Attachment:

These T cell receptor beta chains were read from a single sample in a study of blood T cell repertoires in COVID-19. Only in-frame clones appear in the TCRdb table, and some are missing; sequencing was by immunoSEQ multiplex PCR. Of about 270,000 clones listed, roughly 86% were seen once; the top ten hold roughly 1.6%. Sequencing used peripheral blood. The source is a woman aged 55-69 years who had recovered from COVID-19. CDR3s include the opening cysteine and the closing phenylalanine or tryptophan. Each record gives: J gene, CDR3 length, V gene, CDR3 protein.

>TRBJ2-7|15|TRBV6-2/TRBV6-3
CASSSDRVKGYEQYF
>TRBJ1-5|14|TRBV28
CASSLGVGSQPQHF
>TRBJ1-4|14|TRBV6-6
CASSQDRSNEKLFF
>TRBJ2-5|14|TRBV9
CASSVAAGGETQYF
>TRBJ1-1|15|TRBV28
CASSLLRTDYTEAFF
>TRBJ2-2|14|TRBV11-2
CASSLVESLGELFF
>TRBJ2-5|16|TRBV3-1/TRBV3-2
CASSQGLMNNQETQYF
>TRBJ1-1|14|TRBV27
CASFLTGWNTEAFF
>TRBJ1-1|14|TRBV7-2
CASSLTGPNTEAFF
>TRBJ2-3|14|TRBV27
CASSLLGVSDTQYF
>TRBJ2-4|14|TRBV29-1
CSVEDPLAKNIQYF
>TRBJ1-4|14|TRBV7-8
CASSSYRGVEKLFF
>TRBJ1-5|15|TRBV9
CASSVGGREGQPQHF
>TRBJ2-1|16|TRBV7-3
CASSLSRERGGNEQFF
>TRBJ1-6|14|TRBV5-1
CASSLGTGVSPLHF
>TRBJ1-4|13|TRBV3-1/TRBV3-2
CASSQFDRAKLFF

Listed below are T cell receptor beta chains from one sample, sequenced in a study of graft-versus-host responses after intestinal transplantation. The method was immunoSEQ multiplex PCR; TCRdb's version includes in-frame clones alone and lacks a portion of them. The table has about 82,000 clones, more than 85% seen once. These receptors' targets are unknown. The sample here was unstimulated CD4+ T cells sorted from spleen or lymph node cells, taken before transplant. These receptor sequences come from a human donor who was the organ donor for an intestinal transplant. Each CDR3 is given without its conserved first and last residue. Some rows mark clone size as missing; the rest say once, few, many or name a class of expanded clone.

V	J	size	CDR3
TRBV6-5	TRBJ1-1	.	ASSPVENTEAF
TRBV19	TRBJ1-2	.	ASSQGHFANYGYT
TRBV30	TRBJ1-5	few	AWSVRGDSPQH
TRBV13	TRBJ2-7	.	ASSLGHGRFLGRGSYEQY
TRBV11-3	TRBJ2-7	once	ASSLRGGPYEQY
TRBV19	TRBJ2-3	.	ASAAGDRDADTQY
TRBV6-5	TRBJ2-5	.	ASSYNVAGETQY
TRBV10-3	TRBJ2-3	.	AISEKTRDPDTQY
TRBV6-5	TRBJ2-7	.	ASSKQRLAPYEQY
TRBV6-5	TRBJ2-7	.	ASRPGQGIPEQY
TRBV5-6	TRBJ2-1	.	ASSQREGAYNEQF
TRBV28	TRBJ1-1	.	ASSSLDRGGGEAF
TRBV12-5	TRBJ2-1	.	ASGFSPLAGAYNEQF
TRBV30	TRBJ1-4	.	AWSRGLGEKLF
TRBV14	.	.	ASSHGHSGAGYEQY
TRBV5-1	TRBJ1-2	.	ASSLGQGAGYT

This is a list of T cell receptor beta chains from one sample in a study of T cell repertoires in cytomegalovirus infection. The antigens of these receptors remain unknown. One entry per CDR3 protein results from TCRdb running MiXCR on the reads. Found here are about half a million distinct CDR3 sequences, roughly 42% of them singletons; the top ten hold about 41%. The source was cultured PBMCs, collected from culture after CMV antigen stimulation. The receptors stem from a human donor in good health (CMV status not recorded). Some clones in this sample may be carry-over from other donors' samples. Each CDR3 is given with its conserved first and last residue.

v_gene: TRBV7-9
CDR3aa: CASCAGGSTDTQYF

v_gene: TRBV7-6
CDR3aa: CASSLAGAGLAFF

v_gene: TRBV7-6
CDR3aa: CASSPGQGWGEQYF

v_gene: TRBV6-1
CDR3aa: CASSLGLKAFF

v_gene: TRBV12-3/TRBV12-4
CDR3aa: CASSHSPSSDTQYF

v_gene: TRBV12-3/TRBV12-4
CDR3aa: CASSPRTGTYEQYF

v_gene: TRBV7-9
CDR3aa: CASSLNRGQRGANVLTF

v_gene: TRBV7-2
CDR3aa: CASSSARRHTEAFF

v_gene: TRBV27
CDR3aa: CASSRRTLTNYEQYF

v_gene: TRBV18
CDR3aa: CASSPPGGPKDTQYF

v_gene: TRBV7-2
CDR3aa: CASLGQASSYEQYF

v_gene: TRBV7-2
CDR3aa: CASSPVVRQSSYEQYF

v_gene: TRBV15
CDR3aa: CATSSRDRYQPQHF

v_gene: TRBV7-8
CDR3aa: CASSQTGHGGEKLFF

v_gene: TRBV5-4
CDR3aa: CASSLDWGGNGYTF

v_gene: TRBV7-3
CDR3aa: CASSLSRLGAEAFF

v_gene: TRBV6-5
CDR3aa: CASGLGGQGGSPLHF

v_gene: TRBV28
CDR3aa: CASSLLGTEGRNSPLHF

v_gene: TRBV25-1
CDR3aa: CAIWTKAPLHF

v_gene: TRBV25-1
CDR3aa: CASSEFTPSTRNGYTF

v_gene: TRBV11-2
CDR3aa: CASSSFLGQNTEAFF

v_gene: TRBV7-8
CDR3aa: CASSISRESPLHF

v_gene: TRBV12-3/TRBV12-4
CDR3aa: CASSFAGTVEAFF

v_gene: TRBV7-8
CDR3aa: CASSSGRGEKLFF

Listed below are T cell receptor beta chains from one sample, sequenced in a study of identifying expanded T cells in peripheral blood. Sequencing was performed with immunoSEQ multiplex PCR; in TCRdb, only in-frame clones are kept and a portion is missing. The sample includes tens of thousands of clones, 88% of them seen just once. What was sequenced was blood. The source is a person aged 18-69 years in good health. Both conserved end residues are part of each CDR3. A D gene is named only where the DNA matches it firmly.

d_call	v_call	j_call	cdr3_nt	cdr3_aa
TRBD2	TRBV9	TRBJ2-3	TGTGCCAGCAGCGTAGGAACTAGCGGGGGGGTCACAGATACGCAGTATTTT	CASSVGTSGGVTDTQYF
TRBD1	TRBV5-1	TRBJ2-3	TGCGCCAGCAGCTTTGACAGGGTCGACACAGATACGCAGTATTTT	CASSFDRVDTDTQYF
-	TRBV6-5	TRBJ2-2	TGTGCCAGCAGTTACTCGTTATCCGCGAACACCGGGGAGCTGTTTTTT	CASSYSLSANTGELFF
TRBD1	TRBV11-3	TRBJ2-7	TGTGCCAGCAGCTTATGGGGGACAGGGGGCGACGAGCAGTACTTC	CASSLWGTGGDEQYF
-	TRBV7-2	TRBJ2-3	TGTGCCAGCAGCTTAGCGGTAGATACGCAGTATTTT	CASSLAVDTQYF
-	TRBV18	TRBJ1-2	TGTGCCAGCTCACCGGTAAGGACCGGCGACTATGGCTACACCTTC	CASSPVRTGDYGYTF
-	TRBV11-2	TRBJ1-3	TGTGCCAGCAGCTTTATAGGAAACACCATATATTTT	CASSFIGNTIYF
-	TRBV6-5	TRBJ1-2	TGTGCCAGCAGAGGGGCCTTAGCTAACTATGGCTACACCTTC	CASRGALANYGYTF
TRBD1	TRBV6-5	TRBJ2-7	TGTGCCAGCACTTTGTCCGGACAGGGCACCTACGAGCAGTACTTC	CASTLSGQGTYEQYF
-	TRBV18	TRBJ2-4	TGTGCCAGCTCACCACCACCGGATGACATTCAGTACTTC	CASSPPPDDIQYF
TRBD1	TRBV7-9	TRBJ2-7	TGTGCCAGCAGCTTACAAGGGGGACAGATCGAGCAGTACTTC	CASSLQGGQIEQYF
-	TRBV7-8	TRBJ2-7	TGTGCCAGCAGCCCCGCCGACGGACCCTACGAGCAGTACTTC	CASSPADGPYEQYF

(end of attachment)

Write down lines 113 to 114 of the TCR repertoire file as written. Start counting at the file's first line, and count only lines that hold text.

TRBD1	TRBV7-9	TRBJ2-7	TGTGCCAGCAGCTTACAAGGGGGACAGATCGAGCAGTACTTC	CASSLQGGQIEQYF
-	TRBV7-8	TRBJ2-7	TGTGCCAGCAGCCCCGCCGACGGACCCTACGAGCAGTACTTC	CASSPADGPYEQYF